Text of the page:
Curious Minds: Starchitects


Hot Docs Ted Rogers Cinema Mon, Jan 15, 2018 10:00 AM
Hot Docs Ted Rogers Cinema Mon, Jan 22, 2018 10:00 AM
Hot Docs Ted Rogers Cinema Mon, Jan 29, 2018 10:00 AM
Hot Docs Ted Rogers Cinema Mon, Feb 12, 2018 10:00 AM
Hot Docs Ted Rogers Cinema Mon, Feb 19, 2018 10:00 AM
Hot Docs Ted Rogers Cinema Mon, Feb 26, 2018 10:00 AM


Capture the creative spirit of the 20th century with this lively survey of the visionaries who reinvented modern architecture. As the USA gradually evolved into a modern state, its burgeoning cities attracted brilliant builders and designers like Louis Sullivan, Frederick Law Olmsted, and one of Sullivan’s most gifted—and controversial—apprentices, Frank Lloyd Wright. Architects immigrating to America also began to reimagine the country’s homes and skylines: Walter Gropius; Mies van der Rohe; and especially the Canadian expat Frank Gehry. With the emergence of Louis Kahn, Eero Saarinen, Philip Johnson, and the decidedly“oddball” Bucky Fuller, exciting new forms and aesthetics took shape, resulting in buildings that continue to amaze and inspire us today.

This course will be led by Peter Harris, the former assistant dean of the Faculty of Arts and Science of the University of Toronto. A former senior lecturer in the University's German Department, Dr. Harris has also served as a special lecturer in the new Vic One Program at Victoria College. In these different capacities, he has lectured on topics ranging from German Film to Expo '58, from the German Reichstag Building to Rosie the Riveter.

Doors will open one hour before the first class.
Registrants will receive supplementary materials in advance of their first class.

Mondays, January 15 - February 26
*Please note: no class February 5.

January 15: Chicago leads the way.
Louis Sullivan is often called“the Father of American Skyscrapers”. We look at some of his pathbreaking buildings in Chicago. Daniel Burnham and Frederick Law Olmsted collaborate on the monumental Chicago World's Fair in 1893.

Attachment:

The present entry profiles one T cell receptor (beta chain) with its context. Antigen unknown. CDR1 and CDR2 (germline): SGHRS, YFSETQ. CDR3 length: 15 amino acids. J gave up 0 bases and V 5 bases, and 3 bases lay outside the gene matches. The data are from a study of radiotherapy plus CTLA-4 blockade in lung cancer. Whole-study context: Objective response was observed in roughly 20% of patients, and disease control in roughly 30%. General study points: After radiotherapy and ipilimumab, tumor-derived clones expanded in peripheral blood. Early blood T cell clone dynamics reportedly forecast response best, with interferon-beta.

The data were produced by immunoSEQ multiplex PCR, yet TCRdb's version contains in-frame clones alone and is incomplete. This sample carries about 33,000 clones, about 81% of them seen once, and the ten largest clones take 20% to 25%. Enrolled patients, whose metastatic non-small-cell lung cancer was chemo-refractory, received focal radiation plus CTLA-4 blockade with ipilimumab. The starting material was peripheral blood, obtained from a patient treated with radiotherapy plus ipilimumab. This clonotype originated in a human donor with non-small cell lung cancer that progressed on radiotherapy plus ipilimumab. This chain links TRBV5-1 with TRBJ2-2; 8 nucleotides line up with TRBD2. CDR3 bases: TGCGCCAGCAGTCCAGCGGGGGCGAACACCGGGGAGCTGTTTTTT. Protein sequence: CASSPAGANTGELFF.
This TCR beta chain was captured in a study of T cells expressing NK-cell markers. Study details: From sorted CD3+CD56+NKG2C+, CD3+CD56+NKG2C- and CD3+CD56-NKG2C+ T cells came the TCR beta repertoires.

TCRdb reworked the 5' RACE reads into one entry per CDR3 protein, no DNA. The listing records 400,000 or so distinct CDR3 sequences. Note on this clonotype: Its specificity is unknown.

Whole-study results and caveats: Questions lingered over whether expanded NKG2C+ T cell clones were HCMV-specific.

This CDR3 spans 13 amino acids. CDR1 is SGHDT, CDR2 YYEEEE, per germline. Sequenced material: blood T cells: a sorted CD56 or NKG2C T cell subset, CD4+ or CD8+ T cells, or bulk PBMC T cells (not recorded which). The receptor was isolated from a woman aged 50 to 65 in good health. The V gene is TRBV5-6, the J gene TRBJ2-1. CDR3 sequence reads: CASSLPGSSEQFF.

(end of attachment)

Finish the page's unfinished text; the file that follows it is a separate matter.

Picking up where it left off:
January 22: Frank Lloyd Wright's debut.
Frank Lloyd Wright initially worked for Louis Sullivan, but was fired for his moonlighting activities. He quickly made a name for himself with his remarkable buildings in Oak Park, Chicago, then in Buffalo, with the famous Martin House and the Larkin Office Building.

January 29: Frank Lloyd Wright's career at its Zenith
Wright continued with an amazingly prolific career through the 20’s and 30’s, including such landmark structures as the Imperial Hotel in Tokyo and – perhaps his most famous achievement - Fallingwater

February 12: From MacDonald’s Arches to Buckie's Domes
We take a brief look at the curious phenomenon of “Googie”, the Postwar West Coast coffee-shop style famous for its flamboyant neon signs and space-age architecture. We will also look at the remarkable contributions of Louis Kahn (the Salk Institute complex in California), and Buckminster Fuller (the geodesic dome).

February 19: Two versions of “modern”
The International style arrived in America with a bang, in the persons of Mies van der Rohe, Walter Gropius, and Marcel Breuer, all Bauhaus refugees from Nazi Germany (think: the Seagram Building, and the Met Breuer). The American Philip Johnson shows close affinities with van der Rohe, in his Glass House. The soaring curves of the TWA Terminal by Eero Saarinen offer a dynamic alternative to Internationalism.

Corresponding Film Screening: Sketches of Frank Gehry

Monday, February 19 - 6:00 PM 

February 26: Breaking the Mold: Postmodernism Postmodernists
Philip Johnson (yup, that same guy as above!) and Robert Venturi offer startling breaks from tradition. And Frank Gehry begins his swift rise to international stardom.

Corresponding Film Screening: Sketches of Frank Gehry

Monday, February 26 - 1:00 PM 

Additional Information

Six-week course: $63 (Members: $54, $42, Free) - REGISTER NOW
Single class: $21 (Members: $17, $14, Free)

See all Curious Minds courses for Winter 2018

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